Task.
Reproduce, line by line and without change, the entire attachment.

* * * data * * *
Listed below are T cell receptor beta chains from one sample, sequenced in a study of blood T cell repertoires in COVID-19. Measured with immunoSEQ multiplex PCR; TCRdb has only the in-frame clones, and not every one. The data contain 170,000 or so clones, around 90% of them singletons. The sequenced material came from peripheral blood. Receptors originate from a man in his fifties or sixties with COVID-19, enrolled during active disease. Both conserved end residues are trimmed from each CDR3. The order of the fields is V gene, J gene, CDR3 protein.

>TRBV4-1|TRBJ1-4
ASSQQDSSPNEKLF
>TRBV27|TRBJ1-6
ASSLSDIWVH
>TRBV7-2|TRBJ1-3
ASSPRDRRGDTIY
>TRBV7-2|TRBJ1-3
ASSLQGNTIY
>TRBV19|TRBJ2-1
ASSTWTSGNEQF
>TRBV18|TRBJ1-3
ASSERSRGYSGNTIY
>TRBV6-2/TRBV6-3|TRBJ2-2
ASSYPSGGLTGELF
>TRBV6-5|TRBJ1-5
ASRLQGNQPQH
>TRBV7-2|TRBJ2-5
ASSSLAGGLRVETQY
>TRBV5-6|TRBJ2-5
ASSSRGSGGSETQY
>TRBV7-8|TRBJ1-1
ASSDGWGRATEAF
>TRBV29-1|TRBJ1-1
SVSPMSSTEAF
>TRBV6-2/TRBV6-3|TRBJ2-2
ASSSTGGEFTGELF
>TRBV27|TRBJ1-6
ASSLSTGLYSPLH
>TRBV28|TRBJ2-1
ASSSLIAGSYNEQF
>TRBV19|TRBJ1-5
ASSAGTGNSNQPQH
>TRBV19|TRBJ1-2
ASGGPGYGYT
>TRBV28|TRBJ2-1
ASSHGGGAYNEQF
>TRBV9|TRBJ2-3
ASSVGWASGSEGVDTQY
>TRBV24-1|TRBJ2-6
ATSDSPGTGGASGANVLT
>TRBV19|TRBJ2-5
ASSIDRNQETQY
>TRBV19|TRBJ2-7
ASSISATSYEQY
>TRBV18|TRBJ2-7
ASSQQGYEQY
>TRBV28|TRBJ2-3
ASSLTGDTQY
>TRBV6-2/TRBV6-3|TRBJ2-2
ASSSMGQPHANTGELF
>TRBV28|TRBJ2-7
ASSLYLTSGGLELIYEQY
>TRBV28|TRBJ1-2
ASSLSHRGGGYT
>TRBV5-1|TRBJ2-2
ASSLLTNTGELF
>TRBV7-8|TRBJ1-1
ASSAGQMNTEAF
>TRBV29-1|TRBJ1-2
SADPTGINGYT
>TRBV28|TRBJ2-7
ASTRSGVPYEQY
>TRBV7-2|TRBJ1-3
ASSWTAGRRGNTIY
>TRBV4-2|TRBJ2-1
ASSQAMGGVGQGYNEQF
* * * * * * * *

Listed below are T cell receptor beta chains from one sample, sequenced in a study of blood T cell repertoires in COVID-19. Measured with immunoSEQ multiplex PCR; TCRdb has only the in-frame clones, and not every one. The data contain 170,000 or so clones, around 90% of them singletons. The sequenced material came from peripheral blood. Receptors originate from a man in his fifties or sixties with COVID-19, enrolled during active disease. Both conserved end residues are trimmed from each CDR3. The order of the fields is V gene, J gene, CDR3 protein.

>TRBV4-1|TRBJ1-4
ASSQQDSSPNEKLF
>TRBV27|TRBJ1-6
ASSLSDIWVH
>TRBV7-2|TRBJ1-3
ASSPRDRRGDTIY
>TRBV7-2|TRBJ1-3
ASSLQGNTIY
>TRBV19|TRBJ2-1
ASSTWTSGNEQF
>TRBV18|TRBJ1-3
ASSERSRGYSGNTIY
>TRBV6-2/TRBV6-3|TRBJ2-2
ASSYPSGGLTGELF
>TRBV6-5|TRBJ1-5
ASRLQGNQPQH
>TRBV7-2|TRBJ2-5
ASSSLAGGLRVETQY
>TRBV5-6|TRBJ2-5
ASSSRGSGGSETQY
>TRBV7-8|TRBJ1-1
ASSDGWGRATEAF
>TRBV29-1|TRBJ1-1
SVSPMSSTEAF
>TRBV6-2/TRBV6-3|TRBJ2-2
ASSSTGGEFTGELF
>TRBV27|TRBJ1-6
ASSLSTGLYSPLH
>TRBV28|TRBJ2-1
ASSSLIAGSYNEQF
>TRBV19|TRBJ1-5
ASSAGTGNSNQPQH
>TRBV19|TRBJ1-2
ASGGPGYGYT
>TRBV28|TRBJ2-1
ASSHGGGAYNEQF
>TRBV9|TRBJ2-3
ASSVGWASGSEGVDTQY
>TRBV24-1|TRBJ2-6
ATSDSPGTGGASGANVLT
>TRBV19|TRBJ2-5
ASSIDRNQETQY
>TRBV19|TRBJ2-7
ASSISATSYEQY
>TRBV18|TRBJ2-7
ASSQQGYEQY
>TRBV28|TRBJ2-3
ASSLTGDTQY
>TRBV6-2/TRBV6-3|TRBJ2-2
ASSSMGQPHANTGELF
>TRBV28|TRBJ2-7
ASSLYLTSGGLELIYEQY
>TRBV28|TRBJ1-2
ASSLSHRGGGYT
>TRBV5-1|TRBJ2-2
ASSLLTNTGELF
>TRBV7-8|TRBJ1-1
ASSAGQMNTEAF
>TRBV29-1|TRBJ1-2
SADPTGINGYT
>TRBV28|TRBJ2-7
ASTRSGVPYEQY
>TRBV7-2|TRBJ1-3
ASSWTAGRRGNTIY
>TRBV4-2|TRBJ2-1
ASSQAMGGVGQGYNEQF